When they were first invented they were referred to as "A solution in search of a problem".
How did that work out?!
6903 posts • joined 19 Jan 2007
When they were first invented they were referred to as "A solution in search of a problem".
How did that work out?!
I don't recall animated phasers, but when you fired a photon torpedo a little blob did run across the screen and hit the Klingon with an asterisk shaped explosion :-)
... playing this on an 8k Commodore Pet!
"Might as well just let David Cameron install a webcam in my toilet and be done with it"
No, the correct comparison would be *you* installing a webcam in your toilet. Nobody is forcing you to wear these glasses.
... here's a pic of John xxxxxx pi$$ing up against a wall. Oh and here's Jenny yyyyy throwing up into a rubbish bin after getting drunk.
And here's a picture of Terry zzzz and Andy aaaaaaa caught comparing the sizes of their cocks...
So when you said you wanted References for them, which company did you say you worked for?
No, I can't see anything that could go wrong with this.
... Spy in the Sky microdrones
Or you can turn off the ads with NoScript and Adblock Plus.
And if it's something his system, it's something with mine as well (running Firefox) because when I first try going into it and try to click on anything it's "oops, no, not going to do anything yet, still loading lots of crap, wait five seconds and then try again and maybe the whole page will have loaded..."
No, that's not a *need*, that's an excuse.
Do I need to produce ID to travel in a taxi? No.
Do I have to pay for my train ticket with a card (or produce a card to get permission to buy one)? No.
Do I have to purchase a non-anonymous Oyster Card to travel in London? No.
I *can* do these, if I wish, but that's my *choice*, it's not an obligation.
You are not required to carry a passport or National Insurance card simply to prove that you have the right to walk down the street.
It has long been a principle of English Common Law that you have the right to "Go about your lawful business without let or hindrence" ("let" meaning needing permission).
ID cards could (and very probably would) be used to infringe this right.
And if it did, do you think they'd *say* so?
"Oh, yes, that's a perfectly accurate depiction of the way we do XYZ, so all our enemies will now know what we do and be able to develop ways to stop us..."!
The cynical part of me reads that as "fall guy"...
"...(a curiously child-like scoring system, in this hack's opinion)"
Points at the Michelin Guide: "They started it!!"
... for my secret underground base from which I will rule the world!
Damnit, I know i've seen a programme featuring the experiment you mention, but I *cannot* find a reference for it!
IIRC it's an experiment in the diffusion of liquids using two 10' long (or some such size) vertical tubes, I think the top one had copper sulphate in and the bottom one was water. The experiment is to see how long it will take before both tubes are an identlcal colour and it had been running since the 19th century.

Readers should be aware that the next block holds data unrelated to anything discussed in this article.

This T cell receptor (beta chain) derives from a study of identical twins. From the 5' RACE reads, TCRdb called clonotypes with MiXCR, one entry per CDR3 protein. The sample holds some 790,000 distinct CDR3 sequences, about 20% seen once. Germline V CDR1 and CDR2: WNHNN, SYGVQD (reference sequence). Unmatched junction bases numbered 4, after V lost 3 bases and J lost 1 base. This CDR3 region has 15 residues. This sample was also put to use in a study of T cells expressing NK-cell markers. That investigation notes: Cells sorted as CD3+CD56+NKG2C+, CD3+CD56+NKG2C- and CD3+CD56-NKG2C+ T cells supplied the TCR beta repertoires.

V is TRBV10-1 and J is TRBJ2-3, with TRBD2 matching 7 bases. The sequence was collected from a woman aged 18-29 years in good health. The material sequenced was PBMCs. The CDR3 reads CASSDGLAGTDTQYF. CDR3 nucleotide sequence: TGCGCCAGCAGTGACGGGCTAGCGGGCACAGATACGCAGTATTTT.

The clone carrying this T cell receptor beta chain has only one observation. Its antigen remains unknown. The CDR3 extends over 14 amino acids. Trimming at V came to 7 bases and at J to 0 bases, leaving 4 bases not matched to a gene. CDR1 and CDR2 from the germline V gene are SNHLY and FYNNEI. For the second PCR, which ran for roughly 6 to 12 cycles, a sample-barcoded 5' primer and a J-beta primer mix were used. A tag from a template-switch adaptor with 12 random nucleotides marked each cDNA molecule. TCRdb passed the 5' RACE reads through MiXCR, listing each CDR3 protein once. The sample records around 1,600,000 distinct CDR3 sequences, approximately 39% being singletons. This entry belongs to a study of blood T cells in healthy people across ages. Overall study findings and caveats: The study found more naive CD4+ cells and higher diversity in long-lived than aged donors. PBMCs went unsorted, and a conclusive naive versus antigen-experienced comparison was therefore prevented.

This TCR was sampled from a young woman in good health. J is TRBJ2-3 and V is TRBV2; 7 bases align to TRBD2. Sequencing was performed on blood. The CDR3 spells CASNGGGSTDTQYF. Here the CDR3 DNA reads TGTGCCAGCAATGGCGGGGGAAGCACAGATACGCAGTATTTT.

My recollection was that it was in a chemistry lab at Oxford or Cambridge but my google-fu has let me down :-(
Anyone else remember this?
... yer my besht mate, buddy, knowatimean...
"Quite seriously, if they aren't charging, is it reasonable to expect much in the way of testing (or development, or anything, really)?"
I would ask "Are you serious?" but you appear to be...!
If someone is offering a product which is designed to protect your computer from software which may damage it, but which has been inadequately tested and so *causes* damage to your system, then they cannot simply disclaim liability for that failure by saying "well, it was free, so people shouldn't expect it to work properly"!
More importantly, the idea of the "free product" is to get people to sign up for the paid product, so making such a monumental cock-up as this is liable to damage confidence in your business and mean they go to another, more reliable, supplier.
How can any anti-virus company release an update without comprehensive testing on a range of machines with various generally expected software configurations to ensure that this sort of thing doesn't happen?
Brilliant: Any discussion about the actual subject of this article is now liable to be dragged off-topic by pointless ranting about America's Gun Laws!
Please Do Not Feed The Troll!
"I'd be negotiating the rights properly rather than just sending it in free."
The problem is that most people don't realise that, by sending stuff into the BBC, they're effectively giving it to them for free in perpetuity, let alone have any idea *how* to negotiate the rights properly.
Of course it's not in the BBC's interests to tell them about this...
... check out these 198 sites to see *just* how disgusting they are...!
Unless (for reasons best known to itself) the regulator decides that the highest bidder has bid *too* high, won't be able to keep up their payments and declares the second highest bidder the winner!